Publication: Eurasia Daily Monitor Volume: 5 Issue: 40

Speaking in Moscow at the informal February Commonwealth of Independent States summit, Kazakhstan’s President Nursultan Nazarbayev praised his country’s relations with Russia, pointing to bilateral action plans signed in 2006-07 that prioritized shared concerns. He highlighted how closely both countries cooperate across a wide range of sectors, including energy, transport, space, and culture and in developing investment opportunities. Asked to comment on then-presidential front-runner Dmitry Medvedev, Nazarbayev said he believed that Vladimir Putin’s chosen successor would build a Russia based on “the rule of law,” using his legal training. “It is very good, moreover Russia and Kazakhstan have many questions on this issue. As a jurist Medvedev can do very much for this. I think that he is a person with the fundamental background. He is a man of principle. He is young, vigorous, and full of ideas,” he affirmed (Kazinform, March 1).

As political commentators and experts try to decipher the Russian presidential transition, noting ways in which Medvedev may be seeking to emulate Putin, the complexity of that shift inside the Kremlin cannot be lost on the leaders of the Central Asian states. No one yet understands fully how the dynamics will function in the President Medvedev–Prime Minister Putin partnership, which presents challenges for countries in Central Asia, as well as much farther beyond Russia’s borders, in reading the subtle changes or signals that could emerge from Moscow. One immediate problem in the aftermath of the Russian presidential election is the generational dilemma for long-time Central Asian leaders such as Nazarbayev and Uzbekistan’s Islam Karimov; both of whom attempted to persuade Putin to run for a third term. Compared with Medvedev, these leaders are far from “young, vigorous, and full of ideas.” In fact, the danger is that they will appear as “old Soviets.” But in this uncertain period, where Russia’s near neighbors adjust to the change in the Kremlin, each will likely push to gain the favor and approval of the new Russian president.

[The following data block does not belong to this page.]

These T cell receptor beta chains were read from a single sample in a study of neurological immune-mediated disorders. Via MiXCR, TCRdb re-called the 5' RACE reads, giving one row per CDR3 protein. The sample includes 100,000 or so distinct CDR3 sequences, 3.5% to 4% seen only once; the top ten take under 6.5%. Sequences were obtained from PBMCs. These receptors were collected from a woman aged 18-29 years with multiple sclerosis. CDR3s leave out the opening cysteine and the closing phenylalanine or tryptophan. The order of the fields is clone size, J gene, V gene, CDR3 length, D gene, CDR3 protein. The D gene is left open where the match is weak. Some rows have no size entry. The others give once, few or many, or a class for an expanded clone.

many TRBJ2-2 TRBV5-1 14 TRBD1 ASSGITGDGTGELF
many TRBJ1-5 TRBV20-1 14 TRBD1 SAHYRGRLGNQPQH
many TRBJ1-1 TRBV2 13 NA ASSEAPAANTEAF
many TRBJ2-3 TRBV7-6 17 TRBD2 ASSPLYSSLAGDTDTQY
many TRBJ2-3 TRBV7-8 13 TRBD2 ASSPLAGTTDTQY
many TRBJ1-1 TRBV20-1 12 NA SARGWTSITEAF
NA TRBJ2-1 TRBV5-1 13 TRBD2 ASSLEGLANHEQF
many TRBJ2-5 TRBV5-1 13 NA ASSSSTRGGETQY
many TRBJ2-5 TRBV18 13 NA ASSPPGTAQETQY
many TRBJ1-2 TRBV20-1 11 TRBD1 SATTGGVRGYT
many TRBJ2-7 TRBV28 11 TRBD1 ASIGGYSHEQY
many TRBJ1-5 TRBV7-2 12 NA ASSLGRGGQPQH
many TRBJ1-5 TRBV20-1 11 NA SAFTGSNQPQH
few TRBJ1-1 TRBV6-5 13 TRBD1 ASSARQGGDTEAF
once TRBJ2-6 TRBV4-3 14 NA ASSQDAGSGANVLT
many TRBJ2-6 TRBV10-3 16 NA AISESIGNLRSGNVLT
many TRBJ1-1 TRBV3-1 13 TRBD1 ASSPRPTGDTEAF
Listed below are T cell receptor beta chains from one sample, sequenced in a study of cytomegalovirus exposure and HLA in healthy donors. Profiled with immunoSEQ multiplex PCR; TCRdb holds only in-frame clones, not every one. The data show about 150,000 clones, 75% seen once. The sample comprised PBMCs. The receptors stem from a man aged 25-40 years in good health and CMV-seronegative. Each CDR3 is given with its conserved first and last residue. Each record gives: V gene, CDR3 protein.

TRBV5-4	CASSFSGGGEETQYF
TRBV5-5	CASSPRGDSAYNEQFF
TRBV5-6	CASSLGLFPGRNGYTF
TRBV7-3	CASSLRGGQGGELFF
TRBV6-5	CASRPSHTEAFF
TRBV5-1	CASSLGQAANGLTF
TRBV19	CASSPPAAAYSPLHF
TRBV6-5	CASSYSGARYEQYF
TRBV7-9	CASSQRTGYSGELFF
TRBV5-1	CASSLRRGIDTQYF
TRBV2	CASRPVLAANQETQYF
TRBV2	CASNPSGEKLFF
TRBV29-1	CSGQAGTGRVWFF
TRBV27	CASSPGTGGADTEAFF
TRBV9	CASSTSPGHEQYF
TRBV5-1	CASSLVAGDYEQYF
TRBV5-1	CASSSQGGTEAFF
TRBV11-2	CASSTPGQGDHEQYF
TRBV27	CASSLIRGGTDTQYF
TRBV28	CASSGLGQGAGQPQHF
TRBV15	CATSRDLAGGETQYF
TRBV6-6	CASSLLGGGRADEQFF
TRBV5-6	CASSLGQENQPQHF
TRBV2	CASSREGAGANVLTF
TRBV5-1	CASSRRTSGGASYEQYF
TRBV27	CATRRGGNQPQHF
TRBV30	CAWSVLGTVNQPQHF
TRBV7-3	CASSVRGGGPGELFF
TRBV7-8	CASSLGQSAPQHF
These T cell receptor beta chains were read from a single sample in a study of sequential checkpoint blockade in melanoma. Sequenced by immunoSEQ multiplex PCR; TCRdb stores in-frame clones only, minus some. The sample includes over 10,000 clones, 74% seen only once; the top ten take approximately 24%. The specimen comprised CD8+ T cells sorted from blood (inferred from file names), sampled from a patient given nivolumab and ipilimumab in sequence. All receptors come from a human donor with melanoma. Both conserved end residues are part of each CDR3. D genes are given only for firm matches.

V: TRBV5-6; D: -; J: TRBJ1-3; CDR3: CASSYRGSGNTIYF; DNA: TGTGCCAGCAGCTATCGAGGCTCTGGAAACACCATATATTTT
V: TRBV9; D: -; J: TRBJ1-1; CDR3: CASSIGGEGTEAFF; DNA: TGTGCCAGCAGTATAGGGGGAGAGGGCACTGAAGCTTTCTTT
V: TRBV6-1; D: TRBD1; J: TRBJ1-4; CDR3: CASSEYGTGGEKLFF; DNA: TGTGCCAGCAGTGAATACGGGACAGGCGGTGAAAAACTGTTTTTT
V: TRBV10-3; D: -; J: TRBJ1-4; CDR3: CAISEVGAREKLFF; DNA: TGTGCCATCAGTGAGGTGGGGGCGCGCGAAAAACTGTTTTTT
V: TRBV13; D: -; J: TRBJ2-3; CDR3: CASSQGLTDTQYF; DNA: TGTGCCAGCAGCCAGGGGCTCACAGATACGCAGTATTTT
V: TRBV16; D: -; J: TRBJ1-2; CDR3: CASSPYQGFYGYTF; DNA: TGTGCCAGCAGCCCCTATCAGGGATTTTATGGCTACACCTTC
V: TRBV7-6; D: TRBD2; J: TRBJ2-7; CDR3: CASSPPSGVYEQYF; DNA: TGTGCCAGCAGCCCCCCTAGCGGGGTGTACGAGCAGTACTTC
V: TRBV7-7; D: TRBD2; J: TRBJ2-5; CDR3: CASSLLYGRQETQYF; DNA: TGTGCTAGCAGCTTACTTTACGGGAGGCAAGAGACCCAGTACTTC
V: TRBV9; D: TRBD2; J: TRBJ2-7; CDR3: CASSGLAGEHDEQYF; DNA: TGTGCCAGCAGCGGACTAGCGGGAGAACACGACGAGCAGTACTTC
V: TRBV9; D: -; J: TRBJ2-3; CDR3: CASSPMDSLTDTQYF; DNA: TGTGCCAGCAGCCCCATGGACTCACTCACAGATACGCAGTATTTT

In Kazakhstan’s case, bilateral relations are undoubtedly very close, but they have and always will be weighted in Moscow’s favor. The new Russian president may expect more commitment from his neighbors in order to facilitate Russian security efforts in the region. As Putin’s presidency ends, Russia appears less interested in Western-style democracy and more assertive in its foreign policy dealings with the West. Moscow clearly conveyed a signal to the West with Medvedev’s trip to Belgrade on February 25, reinforcing Russia’s support for Serbia over Kosova.

One area in which Kazakhstan could be influenced by a Russian agenda is in modifying its defense policy to more obviously reflect Russian security practices.